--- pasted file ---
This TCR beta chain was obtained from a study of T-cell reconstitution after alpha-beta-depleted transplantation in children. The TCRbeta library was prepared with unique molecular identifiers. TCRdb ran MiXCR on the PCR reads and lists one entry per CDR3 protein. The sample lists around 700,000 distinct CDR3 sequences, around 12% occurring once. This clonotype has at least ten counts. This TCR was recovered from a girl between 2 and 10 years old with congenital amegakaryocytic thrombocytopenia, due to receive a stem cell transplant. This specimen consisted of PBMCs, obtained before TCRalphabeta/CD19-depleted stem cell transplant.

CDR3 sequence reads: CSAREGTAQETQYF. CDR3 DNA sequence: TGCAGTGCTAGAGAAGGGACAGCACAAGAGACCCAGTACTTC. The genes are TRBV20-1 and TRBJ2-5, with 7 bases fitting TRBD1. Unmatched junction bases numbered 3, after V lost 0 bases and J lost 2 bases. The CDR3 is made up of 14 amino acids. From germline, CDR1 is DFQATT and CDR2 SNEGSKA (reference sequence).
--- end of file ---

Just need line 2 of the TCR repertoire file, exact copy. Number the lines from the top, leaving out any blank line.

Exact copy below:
CDR3 sequence reads: CSAREGTAQETQYF. CDR3 DNA sequence: TGCAGTGCTAGAGAAGGGACAGCACAAGAGACCCAGTACTTC. The genes are TRBV20-1 and TRBJ2-5, with 7 bases fitting TRBD1. Unmatched junction bases numbered 3, after V lost 0 bases and J lost 2 bases. The CDR3 is made up of 14 amino acids. From germline, CDR1 is DFQATT and CDR2 SNEGSKA (reference sequence).